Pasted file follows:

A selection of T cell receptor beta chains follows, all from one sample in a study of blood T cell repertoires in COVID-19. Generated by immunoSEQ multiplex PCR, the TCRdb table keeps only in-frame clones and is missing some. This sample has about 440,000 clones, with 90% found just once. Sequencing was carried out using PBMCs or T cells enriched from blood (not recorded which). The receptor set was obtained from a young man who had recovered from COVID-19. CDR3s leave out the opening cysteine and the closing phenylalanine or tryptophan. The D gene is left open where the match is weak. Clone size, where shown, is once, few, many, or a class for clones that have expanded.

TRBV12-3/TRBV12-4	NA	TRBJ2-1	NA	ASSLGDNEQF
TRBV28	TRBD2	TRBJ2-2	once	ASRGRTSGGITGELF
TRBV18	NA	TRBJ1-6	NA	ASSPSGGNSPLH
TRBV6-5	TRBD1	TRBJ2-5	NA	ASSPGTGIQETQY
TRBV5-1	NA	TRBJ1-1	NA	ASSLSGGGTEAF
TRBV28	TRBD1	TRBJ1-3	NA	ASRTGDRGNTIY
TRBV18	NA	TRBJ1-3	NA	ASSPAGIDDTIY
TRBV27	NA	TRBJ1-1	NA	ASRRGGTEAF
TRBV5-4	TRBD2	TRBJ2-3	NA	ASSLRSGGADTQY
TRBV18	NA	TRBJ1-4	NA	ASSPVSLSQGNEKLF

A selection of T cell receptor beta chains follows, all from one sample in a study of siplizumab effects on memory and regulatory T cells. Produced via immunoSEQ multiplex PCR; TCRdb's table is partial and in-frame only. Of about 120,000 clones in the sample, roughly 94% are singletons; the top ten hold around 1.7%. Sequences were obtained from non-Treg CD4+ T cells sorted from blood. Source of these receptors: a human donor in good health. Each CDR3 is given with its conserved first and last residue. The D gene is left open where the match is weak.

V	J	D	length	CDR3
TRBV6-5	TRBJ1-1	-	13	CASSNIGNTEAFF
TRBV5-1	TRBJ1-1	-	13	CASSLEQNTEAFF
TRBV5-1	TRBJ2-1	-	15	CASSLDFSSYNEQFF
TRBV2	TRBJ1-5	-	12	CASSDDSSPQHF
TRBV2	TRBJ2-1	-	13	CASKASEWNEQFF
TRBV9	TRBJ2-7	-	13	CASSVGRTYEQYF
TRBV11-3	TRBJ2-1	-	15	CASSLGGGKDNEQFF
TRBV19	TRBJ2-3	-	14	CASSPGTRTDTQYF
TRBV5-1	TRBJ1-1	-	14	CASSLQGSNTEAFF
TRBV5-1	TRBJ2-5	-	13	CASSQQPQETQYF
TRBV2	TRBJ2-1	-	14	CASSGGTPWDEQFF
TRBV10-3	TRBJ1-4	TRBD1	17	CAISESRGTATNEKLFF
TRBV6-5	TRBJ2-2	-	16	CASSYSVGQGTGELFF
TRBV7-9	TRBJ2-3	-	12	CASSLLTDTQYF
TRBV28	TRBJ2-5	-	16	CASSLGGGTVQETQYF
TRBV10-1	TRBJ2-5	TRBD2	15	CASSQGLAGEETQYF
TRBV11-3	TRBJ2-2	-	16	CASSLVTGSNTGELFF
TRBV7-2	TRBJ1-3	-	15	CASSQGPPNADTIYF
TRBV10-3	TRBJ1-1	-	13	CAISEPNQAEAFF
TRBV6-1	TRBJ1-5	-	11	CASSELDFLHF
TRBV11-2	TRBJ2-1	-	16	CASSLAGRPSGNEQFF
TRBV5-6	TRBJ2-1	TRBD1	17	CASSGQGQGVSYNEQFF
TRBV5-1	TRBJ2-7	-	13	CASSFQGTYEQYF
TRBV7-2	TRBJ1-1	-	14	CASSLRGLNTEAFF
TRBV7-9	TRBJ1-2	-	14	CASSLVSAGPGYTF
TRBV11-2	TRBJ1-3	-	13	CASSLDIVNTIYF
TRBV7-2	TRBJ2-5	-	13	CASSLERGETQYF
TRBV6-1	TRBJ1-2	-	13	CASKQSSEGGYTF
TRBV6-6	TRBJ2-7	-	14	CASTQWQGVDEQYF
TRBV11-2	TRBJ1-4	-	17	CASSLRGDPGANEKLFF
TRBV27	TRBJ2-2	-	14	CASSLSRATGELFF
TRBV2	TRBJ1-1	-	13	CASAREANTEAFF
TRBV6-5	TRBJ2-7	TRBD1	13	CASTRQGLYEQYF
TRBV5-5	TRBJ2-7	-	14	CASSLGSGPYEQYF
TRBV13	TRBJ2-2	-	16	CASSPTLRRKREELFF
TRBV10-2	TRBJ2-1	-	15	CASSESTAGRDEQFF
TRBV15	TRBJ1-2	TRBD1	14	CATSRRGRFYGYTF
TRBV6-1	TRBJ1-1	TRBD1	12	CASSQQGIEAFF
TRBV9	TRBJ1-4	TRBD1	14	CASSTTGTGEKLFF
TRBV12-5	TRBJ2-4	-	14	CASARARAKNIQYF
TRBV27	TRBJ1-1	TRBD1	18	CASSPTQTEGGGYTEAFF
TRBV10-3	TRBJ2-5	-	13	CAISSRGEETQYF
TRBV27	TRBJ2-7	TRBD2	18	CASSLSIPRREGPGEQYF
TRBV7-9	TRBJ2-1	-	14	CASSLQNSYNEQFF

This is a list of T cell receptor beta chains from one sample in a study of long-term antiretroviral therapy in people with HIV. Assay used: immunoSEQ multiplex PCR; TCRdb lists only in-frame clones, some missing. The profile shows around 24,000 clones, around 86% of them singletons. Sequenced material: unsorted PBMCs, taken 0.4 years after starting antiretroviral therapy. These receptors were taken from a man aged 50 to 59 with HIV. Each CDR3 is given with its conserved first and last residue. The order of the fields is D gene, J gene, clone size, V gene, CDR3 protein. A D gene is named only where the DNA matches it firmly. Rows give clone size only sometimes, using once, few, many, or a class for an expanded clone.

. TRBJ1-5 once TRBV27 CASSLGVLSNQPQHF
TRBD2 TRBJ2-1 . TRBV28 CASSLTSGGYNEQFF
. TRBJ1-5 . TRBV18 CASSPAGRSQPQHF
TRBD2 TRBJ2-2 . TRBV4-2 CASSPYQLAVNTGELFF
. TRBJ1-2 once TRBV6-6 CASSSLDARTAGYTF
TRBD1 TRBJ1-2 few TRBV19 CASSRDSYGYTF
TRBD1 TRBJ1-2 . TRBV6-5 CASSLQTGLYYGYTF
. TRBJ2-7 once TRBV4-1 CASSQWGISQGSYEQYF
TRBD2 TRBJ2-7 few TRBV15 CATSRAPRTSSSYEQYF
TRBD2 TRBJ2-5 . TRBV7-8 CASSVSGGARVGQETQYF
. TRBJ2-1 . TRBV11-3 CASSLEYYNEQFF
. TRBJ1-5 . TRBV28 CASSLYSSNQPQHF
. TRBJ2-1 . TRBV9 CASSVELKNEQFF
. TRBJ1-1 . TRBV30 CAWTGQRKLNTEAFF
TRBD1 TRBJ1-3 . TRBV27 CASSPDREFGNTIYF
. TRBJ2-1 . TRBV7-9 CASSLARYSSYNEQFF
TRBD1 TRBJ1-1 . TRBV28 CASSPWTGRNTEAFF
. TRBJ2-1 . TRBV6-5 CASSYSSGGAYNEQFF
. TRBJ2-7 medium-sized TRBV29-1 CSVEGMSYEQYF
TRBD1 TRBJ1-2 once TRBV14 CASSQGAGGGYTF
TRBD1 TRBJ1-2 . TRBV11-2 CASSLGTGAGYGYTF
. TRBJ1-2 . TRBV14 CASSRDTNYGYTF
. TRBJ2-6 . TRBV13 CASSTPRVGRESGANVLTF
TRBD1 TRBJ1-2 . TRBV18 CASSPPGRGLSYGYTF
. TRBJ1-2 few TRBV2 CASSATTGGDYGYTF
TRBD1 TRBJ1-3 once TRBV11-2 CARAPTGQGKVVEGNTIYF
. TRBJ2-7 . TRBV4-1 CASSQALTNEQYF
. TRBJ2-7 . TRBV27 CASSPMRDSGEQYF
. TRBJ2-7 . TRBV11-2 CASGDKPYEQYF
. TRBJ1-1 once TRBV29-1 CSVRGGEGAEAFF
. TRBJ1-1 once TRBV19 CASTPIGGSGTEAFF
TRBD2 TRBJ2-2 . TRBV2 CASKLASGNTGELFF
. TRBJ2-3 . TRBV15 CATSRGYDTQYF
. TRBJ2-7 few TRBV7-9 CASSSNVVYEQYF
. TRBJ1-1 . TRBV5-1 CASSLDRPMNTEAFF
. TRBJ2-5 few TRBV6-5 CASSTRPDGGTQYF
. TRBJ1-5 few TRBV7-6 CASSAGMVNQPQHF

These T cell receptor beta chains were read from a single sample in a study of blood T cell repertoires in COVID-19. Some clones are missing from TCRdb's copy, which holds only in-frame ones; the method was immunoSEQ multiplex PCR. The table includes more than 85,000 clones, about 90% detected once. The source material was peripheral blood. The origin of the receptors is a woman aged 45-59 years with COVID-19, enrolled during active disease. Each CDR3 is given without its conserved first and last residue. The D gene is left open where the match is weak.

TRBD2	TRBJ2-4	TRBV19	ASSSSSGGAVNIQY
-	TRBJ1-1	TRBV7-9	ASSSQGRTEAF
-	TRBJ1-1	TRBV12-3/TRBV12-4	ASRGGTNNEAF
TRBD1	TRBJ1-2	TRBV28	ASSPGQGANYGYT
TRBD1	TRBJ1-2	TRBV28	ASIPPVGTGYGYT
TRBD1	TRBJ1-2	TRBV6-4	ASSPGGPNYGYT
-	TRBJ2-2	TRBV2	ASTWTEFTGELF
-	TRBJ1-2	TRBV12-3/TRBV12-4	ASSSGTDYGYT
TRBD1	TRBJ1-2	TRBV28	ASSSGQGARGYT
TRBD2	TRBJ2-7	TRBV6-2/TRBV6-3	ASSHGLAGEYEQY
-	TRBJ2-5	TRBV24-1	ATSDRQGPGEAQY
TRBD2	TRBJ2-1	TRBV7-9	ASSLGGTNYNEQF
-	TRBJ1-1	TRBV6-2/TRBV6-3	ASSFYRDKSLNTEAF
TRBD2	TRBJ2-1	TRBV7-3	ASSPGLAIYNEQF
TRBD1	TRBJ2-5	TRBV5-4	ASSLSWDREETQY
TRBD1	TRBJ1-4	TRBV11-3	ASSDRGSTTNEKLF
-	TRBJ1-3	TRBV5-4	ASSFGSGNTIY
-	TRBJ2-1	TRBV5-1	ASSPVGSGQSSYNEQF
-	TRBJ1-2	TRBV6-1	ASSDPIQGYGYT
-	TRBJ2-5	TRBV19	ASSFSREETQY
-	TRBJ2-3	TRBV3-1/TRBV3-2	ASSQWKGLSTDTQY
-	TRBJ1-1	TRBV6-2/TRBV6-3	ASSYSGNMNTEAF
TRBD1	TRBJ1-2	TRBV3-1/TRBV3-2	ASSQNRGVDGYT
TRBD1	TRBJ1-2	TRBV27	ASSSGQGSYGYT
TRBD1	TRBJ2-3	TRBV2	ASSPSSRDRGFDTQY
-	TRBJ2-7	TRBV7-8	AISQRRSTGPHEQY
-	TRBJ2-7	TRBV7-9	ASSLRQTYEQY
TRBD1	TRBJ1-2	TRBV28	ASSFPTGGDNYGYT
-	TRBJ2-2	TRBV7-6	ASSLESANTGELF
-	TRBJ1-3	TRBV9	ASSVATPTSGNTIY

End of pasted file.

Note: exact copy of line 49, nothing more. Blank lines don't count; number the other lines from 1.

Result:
TRBV10-2	TRBJ2-1	-	15	CASSESTAGRDEQFF